I first encountered this movie back in the 80's on a VHS rental where it was re-titled CYCLE VIXENS with three models on the cover straddling choppers looking they just stepped off the set of a hair metal band video. As part of my all-encompassing desire to view biker films, I was very disappointed after discovering it played out like a TV movie and I had the distinct feeling something was missing. Awhile back I discovered this DVD and happily found it contained the uncut version with the requisite "R" rated content intact under the original title. Hey, it doesn't take a lot to make me happy.


Friday, March 2, 2018


"300,000 Volts Of Horror!!"

     After his leading "monster" roles in Universal's second horror wave of the 1940's Lon Chaney Jr. become a reliable and solid character actor in such films as HIGH NOON (1952) & BIG HOUSE USA (1955), but by the turn of the mid-fifties, Lon Chaney Jr. found himself increasingly cast in low budget horror/exploitation movies and TV. Released in 1956 this was produced by C.G. K productions and distributed by low budget specialist Allied Artist who put it on a double bill with WORLD WITHOUT END. Without an undeniable atmosphere of low rent seediness about it the film seems to take place entirely in burlesque houses & dingy police offices. A PD staple on those horror DVD bargain packs it seemed to run almost every other week on Sat. afternoon TV during the late 6o & the '70s.
     Centered around a lumbering silent performance by Chaney and low rent B&W cheesecake with most scenes having a bottle of rotgut liquor within easy reach almost like product placement. It was directed by Jack Pollenfax (who as writer cranked out bunches stuff like this during the '50s) it has elements of Chaney's horror debut in 1941's Universal "B" programmer MAN MADE MONSTER also invokes some film noir atmosphere, particularly with its onscreen narration. Filmed in and around the Bunker Hill section of Los Angeles it contains some fascinating glimpses of classic L.A. scenery including the Bradbury Building (later used in BLADE RUNNER) and the original Angels Flight railway.

      Charles "Butcher" Benton (Chaney) is scheduled for execution for his part in an armored car robbery that resulted in the death of two guards and the theft (and disappearance) of $600,000. Having been double-crossed by his accomplices he comes to realize that his crooked lawyer Paul Loew (Ross Elliott from TARANTULA and scads of Republic Serials) is also in on the scam. Led off to his execution he vows vengeance and via devious means, his body handily falls into the clutches of semi-mad scientist Prof. Bradshaw (Robert Shane THE GIANT CLAW) ably assisted by his unarmed henchman played by Joe Flynn (McHALE'S NAVY).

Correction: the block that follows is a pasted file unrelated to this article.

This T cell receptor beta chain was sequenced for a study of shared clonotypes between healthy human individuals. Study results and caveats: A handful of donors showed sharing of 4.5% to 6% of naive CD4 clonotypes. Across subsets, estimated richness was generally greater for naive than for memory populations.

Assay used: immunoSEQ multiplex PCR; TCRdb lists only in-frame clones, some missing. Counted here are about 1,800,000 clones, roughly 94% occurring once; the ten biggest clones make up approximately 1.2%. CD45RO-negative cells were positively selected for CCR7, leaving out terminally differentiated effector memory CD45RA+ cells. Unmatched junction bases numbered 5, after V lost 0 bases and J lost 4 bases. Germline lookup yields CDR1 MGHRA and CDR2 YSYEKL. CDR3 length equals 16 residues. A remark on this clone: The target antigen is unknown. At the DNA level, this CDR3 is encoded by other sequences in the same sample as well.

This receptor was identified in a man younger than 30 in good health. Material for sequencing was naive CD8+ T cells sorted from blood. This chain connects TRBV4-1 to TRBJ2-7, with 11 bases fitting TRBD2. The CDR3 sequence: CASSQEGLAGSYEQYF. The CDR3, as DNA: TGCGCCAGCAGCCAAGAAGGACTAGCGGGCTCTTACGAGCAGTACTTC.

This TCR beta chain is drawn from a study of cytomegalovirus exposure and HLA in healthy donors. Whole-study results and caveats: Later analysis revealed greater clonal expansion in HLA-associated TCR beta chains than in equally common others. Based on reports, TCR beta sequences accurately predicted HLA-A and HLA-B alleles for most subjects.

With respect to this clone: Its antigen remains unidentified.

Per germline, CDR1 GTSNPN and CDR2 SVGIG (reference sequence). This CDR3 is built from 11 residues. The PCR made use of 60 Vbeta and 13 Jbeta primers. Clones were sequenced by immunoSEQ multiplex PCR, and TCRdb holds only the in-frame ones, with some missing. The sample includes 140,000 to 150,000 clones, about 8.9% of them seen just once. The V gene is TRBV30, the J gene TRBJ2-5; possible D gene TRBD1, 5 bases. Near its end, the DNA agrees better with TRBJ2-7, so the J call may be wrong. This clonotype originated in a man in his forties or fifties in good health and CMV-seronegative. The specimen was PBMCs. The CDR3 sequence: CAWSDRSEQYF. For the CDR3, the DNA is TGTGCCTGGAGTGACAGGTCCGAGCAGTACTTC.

The professor is doing cancer research in which massive voltage is sent throw a body destroying cancer cells. Experimenting on The Butcher he ends reviving him and makes his body impervious to harm which is shown by a hypodermic needle bending when stuck in him (and as we shall later see even bullets and a bazooka!). Throttling the professor and his assistant the silent Butcher (seems his vocal cords were burned in the experiment) Chaney lumbers off to exact his vengeance on his cohorts (who have wonderful names such as "Sqeamy").
      Police Lt. Dick Chasen (busy character actor Max Showalter THE MONSTER THAT CHALLENGED THE WORLD) has been on the case of the original armored car robbery begins to suspect something sinister is afoot after a string of murders on the "road leading to Los Angeles" are committed by a man "who appears to be dead"(!) and is impervious to bullets. Chasen begins to believe that a resurrected "Butcher" is to blame and begins tracking down his associates including his girlfriend/stripper Eva Martin (Marion Carr KISS ME DEADLY) and begins to romance her (including taking her to for drive-in hamburgers after her shift at the burlesque house). The Butcher proceeds through his list of backstabbers while the police try to figure out how to deal with an indestructible Chaney with frequent stops to Eva's place of employment.

    Filmed on what seems to be a couple of sets with the rest of the other action taking place outdoors the entire film has a seediness about it with the frequent close-ups of Chaney's bleary eyeballs adding to bourbon fumes atmosphere. With the script induced convenience of no speech for Chaney's character he silently lumbers about reminiscent of his portrayals of the Frankenstein monster. Max Showalter (who sometimes acted under the name Casey Adams) appeared in 100's of TV shows & movies always playing (whether intentional or not) characters that came across as slightly goofy but with an underlying creepy vibe. Check him out as Jean Peter's husband in Marilyn Monroe's NIAGARA.
    The film's climax includes some great model work (including a huge industrial crane) that probably impressed the producers so much that they use a shot of it under the opening credits. Showalter also provides on-screen narration that adds to the film noir feeling with screaming newspaper headlines inserted in emphasis the plot.
     The films PD status has long made it a bargain option in DVD horror packs with the Retromedia DVD being the best current option (although kind of hard to find these days), but with Warner now controlling the Allied Artist catalog perhaps we can see a nice legit DVD at some point.